The official minutes are available to me, and without much difficulty to anyone else. Freiheit files are not to be found in any of the important libraries in New York, as I found out in my un-obligatory “pursuit.” If I am to be chided for not having checked a newspaper account of the USPD Congress, I would rather it not be by one who described the Congress without even checking the official and up-to-this-morning-highly-regarded minutes.

Shub wrote, with that fine feeling for the dramatic that is but one of his gifts, that Hilferding rose after Martov to speak of him with moving eloquence. I remarked that that was quite an exploit, even for Hilferding, since the latter spoke in the morning session and the former in the afternoon. It turns out that Hilferding had nothing to do with that chronological somersault that even the Fratellini Brothers might have envied. It was Shub’s and Shub’s alone. How did he manage it? In his book, he had Hilferding breathing lightning and hurling thunderbolts of defiance on the floor of the Congress (with non-existent pages of the Congress minutes given as reference) and right to Zinoviev’s face.

In his reply to my review, it turns out that, just as I had claimed in my review, the speech was not made at the Congress after all. It was made (or so Shub now says) before another assembly at another time. The right-wingers met separately, after splitting away from the Congress where they had been voted down by the majority of the delegates. It was at this USPD-rump meeting that Hilferding “delivered his fine speech,” according to Shub No.2, and not at all at the Congress, where he “followed” Martov, according to Shub No.1. I must add that since my first appraisal of Mr. Shub as a responsible scholar and painstaking research-worker was close enough to zero to be its equivalent, his standing cannot be reduced much further by the additional evidence he now offers of the shoddiness and sloppiness of his work.

What Hilferding said at the rump meeting I do not know and I have no reason to take Shub’s word for it. But I do know, and it is not too hard for anyone else to find out, what he did say at the Congress itself, after Zinoviev and before Martov.

That he was not a communist is so well known that Shub was wasting space if that was all he intended to prove. What is interesting for an objective historian, however, is what even the non-communist Hilferding said then about the vital political problems of the day. Not only did Hilferding vehemently proclaim his support of the idea of the dictatorship of the proletariat, and indignantly deny that he dreamed of reforming capitalism, but he went out of his way to emphasize that it was not the German communists, but he, Hilferding, and his comrades who had followed in Germany of 1919 the wise revolutionary policies that Lenin and his comrades had followed in Russia of 1917!

These passages from Hilferding make such interesting and significant reading that they would find their place in any worthwhile, objective biography of Lenin, especially one that goes out of its way to mention the name of Hilferding. Which is precisely why they do not find their way into Shub’s biography of Lenin.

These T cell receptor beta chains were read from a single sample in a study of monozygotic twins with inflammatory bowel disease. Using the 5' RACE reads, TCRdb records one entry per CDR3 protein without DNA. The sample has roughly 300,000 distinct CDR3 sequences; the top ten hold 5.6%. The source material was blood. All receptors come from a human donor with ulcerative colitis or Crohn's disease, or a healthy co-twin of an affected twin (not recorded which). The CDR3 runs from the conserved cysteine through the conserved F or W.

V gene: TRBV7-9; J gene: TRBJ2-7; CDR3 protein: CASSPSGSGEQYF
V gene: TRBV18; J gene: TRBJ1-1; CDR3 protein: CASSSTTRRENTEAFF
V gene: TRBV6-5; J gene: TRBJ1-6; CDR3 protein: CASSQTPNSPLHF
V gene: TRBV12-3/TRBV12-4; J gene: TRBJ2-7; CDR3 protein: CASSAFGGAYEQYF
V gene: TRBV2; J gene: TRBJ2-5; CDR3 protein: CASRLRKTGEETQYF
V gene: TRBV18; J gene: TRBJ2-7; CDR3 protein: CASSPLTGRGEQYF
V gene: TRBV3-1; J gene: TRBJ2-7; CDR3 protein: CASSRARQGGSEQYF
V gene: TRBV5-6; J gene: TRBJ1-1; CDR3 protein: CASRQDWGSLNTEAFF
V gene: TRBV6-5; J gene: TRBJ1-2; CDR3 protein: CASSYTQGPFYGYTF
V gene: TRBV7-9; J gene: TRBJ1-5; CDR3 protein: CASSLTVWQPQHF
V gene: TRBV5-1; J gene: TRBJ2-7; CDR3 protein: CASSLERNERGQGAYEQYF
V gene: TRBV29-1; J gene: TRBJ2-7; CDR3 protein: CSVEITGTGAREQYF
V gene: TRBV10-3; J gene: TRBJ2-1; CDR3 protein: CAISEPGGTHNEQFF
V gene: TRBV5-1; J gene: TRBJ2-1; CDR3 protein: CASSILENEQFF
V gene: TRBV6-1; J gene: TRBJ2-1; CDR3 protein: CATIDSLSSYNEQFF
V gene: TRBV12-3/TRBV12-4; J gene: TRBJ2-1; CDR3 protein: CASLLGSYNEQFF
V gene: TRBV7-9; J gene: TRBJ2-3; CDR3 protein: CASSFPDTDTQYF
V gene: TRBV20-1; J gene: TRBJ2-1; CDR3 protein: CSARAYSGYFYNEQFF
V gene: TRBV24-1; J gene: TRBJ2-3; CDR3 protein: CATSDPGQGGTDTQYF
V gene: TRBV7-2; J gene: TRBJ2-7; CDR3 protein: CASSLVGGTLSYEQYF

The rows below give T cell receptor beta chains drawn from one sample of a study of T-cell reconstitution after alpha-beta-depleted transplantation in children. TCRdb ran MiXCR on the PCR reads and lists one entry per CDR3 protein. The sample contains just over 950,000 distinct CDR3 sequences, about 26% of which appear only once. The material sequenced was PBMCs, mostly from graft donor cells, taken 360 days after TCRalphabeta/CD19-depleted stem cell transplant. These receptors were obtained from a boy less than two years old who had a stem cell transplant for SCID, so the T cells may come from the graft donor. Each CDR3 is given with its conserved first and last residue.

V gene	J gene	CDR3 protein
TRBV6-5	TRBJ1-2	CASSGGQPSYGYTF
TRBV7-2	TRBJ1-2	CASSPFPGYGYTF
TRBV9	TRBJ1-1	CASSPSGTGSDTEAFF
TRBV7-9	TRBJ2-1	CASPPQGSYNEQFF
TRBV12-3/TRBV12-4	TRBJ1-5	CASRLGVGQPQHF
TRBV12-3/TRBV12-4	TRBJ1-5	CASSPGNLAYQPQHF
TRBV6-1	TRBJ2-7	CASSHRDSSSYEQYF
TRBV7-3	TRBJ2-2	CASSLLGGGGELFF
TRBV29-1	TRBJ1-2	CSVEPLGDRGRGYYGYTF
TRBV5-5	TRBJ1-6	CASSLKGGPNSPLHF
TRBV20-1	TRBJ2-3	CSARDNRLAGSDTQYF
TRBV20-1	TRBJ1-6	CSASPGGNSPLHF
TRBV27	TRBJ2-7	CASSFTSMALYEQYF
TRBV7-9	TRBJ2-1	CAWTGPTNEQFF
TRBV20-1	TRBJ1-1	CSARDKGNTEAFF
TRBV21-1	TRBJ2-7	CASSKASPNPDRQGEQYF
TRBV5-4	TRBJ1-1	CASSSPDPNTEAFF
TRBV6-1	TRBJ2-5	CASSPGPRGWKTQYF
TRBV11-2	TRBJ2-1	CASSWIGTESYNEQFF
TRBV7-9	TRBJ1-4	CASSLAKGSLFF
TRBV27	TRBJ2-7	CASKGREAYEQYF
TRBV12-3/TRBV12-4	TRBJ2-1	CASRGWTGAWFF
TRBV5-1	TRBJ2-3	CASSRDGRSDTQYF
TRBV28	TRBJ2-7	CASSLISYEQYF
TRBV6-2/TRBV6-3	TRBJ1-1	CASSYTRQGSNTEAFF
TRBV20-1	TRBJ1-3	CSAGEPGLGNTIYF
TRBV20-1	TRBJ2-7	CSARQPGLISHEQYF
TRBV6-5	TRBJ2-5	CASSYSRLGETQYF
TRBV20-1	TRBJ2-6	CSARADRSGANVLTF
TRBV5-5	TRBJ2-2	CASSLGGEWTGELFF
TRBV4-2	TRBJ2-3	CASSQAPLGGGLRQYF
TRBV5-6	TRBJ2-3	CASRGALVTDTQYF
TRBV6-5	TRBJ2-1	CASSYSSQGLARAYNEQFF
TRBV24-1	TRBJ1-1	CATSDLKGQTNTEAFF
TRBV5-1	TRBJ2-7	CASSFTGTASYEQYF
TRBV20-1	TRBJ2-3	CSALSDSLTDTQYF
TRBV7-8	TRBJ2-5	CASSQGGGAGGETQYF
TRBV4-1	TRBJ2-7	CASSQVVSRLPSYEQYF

4. I reproduced, in my review, the “evidence” on Trotsky during the defense of Petrograd from Yudenich which Shub adduced with a straight face from the memoirs of the “former Bolshevik Alexander Naglovsky.” After all, it is hardly a trifle that is involved. Trotsky arrives in Zinoviev’s Petrograd office, summons the party military leaders before him and his Cheka aide, shouts a few wild questions at them, and then, because he is not satisfied with the situation, and because these are Zinoviev’s men, and because he hates Zinoviev personally, for the two are rivals for Lenin’s succession, he summarily orders his Chekist “to arrest immediately and shoot the entire staff for the defense of Petrograd!” That very night, sure enough, they are all shot, down to the last man. In his letter to the editors, Mr. Shub has noted his dislike of abuse, libel and defamation. He should have added that his dislike is not immoderate. In any case it is not the consuming passion of his life. He prints the blood-curdling yarn about Trotsky with the same indifference with which he would write up yesterday’s weather report for his paper.

Since I also dislike abuse, libel and defamation, especially when directed at the dead who can no longer defend themselves, I simply asked: “Who is the peddler of this story – Naglovsky? What makes him an authority? Did he witness this melodramatic episode? From whom did he hear about it? Nobody knows.” Now we have the rebuttal of Mr. Shub, who dislikes defamation, and after reading it, I repeat: “Nobody knows.” All we learn from Shub is that Trotsky himself emphasized the blanket powers of life and death Lenin gave him during the civil war and that Trotsky had iron tenacity which (this with irony as subtle as a steamshovel) “Mr. Shachtman seems to underrate.”

This is highly interesting, but it is not what was asked. That Trotsky had great powers during the civil war has been recorded, as I recall, a few hundred times in a few hundred places. His role as organizer of the victory in that war is familiar even to sparrows and does not need Shub’s belated revelation. What I asked, however, was: what makes Naglovsky an acceptable authority on the events he describes and which Shub reproduces without blinking? Was he present at this shooting spree? Who that was present told him about it?